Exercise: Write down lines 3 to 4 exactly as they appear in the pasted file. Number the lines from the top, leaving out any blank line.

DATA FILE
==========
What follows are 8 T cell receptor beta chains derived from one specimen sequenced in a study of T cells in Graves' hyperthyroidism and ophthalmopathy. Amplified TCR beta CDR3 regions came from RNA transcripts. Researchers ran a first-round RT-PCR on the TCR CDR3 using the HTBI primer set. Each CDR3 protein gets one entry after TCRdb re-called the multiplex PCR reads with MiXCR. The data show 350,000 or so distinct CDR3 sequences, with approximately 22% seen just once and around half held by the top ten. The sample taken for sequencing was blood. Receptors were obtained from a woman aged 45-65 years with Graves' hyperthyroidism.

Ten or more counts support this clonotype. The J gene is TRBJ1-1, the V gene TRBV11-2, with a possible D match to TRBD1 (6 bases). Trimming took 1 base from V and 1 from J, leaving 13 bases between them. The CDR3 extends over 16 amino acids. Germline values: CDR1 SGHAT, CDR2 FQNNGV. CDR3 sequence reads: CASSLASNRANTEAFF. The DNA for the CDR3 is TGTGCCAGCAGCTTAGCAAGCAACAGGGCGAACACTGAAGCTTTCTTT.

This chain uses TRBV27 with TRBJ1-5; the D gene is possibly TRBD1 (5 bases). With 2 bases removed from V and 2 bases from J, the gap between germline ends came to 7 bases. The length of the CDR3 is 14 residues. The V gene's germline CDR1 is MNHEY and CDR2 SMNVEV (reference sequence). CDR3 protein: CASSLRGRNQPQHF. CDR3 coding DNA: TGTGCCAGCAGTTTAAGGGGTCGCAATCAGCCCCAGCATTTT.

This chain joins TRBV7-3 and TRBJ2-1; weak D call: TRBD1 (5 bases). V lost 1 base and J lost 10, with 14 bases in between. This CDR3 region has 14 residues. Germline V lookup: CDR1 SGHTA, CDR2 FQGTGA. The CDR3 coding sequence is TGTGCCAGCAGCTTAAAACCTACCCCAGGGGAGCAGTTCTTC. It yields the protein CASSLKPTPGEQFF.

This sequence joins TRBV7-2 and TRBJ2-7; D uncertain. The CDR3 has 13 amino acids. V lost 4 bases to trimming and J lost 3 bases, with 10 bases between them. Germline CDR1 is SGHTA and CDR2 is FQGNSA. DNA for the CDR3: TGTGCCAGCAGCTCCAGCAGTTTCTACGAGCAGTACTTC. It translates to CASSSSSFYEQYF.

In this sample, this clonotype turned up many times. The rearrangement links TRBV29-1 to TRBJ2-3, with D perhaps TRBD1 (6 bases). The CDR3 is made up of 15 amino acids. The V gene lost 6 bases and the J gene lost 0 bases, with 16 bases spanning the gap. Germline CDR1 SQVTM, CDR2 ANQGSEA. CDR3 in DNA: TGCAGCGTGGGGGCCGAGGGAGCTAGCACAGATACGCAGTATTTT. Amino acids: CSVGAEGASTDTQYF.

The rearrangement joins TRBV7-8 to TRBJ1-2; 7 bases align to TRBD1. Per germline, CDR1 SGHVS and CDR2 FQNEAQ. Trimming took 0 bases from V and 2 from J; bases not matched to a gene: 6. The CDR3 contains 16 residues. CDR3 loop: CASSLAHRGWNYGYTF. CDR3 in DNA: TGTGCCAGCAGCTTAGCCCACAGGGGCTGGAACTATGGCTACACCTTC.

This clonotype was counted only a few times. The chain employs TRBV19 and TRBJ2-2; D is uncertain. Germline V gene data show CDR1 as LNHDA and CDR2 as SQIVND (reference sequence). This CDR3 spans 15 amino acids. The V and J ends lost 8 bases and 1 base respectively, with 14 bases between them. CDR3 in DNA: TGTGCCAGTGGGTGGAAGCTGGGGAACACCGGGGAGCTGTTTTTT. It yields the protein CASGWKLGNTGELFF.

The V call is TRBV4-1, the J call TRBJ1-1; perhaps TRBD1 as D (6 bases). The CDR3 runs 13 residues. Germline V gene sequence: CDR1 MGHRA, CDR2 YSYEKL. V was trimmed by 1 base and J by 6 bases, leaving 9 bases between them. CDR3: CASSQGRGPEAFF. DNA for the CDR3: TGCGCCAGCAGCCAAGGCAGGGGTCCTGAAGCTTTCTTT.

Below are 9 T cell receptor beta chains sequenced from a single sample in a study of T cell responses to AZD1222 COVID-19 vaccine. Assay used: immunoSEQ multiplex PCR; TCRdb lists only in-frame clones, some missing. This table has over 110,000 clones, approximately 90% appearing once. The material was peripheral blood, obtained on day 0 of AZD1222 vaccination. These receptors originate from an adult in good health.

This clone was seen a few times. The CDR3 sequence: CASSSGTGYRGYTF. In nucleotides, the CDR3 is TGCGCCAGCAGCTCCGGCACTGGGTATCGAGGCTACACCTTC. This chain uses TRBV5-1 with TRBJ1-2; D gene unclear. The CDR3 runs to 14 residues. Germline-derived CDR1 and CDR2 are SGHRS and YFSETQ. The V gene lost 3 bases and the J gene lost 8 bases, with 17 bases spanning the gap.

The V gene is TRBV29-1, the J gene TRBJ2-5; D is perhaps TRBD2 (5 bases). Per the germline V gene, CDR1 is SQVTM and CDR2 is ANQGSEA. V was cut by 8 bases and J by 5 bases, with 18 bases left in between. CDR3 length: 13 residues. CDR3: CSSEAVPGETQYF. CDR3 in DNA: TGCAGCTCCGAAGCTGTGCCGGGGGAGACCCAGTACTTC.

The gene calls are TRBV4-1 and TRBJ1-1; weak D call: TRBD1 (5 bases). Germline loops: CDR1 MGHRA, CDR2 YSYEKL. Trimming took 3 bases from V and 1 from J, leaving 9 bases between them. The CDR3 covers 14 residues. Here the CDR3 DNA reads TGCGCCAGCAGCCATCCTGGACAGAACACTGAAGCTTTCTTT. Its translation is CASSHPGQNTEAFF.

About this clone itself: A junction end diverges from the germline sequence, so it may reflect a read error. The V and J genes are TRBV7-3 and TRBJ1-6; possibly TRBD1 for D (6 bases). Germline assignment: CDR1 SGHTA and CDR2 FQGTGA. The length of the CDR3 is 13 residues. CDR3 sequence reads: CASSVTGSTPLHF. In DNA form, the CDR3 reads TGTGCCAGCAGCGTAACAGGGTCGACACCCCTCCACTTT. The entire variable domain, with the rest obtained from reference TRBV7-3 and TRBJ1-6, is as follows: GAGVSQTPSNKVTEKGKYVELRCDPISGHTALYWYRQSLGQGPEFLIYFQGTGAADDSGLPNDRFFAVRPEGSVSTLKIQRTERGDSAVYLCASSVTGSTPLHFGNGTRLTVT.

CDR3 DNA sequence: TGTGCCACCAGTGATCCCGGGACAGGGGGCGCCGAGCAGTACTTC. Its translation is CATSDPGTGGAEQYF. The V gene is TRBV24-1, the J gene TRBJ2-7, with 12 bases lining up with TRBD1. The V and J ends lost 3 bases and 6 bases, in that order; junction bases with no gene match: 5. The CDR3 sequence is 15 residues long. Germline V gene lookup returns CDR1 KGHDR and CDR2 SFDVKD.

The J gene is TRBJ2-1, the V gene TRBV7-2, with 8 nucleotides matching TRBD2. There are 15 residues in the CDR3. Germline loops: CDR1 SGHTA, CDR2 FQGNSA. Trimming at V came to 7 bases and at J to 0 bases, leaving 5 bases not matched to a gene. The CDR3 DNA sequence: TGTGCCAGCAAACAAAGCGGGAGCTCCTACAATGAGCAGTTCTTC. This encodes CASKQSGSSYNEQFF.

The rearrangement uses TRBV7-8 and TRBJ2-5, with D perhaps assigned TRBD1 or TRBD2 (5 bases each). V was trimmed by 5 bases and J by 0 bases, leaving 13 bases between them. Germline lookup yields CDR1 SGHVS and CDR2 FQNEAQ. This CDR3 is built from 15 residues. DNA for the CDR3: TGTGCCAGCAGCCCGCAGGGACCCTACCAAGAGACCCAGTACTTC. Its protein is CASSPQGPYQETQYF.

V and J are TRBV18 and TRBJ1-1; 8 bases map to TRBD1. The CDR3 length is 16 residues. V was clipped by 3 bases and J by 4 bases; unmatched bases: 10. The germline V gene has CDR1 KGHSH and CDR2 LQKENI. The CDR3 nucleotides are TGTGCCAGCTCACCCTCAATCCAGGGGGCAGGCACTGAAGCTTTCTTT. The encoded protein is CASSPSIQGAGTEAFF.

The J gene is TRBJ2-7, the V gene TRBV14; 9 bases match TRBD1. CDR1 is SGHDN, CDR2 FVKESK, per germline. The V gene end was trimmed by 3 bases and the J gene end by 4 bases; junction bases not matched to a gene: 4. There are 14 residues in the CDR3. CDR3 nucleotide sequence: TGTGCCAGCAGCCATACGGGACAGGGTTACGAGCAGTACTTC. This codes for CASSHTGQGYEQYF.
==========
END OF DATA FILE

This chain uses TRBV27 with TRBJ1-5; the D gene is possibly TRBD1 (5 bases). With 2 bases removed from V and 2 bases from J, the gap between germline ends came to 7 bases. The length of the CDR3 is 14 residues. The V gene's germline CDR1 is MNHEY and CDR2 SMNVEV (reference sequence). CDR3 protein: CASSLRGRNQPQHF. CDR3 coding DNA: TGTGCCAGCAGTTTAAGGGGTCGCAATCAGCCCCAGCATTTT.

This chain joins TRBV7-3 and TRBJ2-1; weak D call: TRBD1 (5 bases). V lost 1 base and J lost 10, with 14 bases in between. This CDR3 region has 14 residues. Germline V lookup: CDR1 SGHTA, CDR2 FQGTGA. The CDR3 coding sequence is TGTGCCAGCAGCTTAAAACCTACCCCAGGGGAGCAGTTCTTC. It yields the protein CASSLKPTPGEQFF.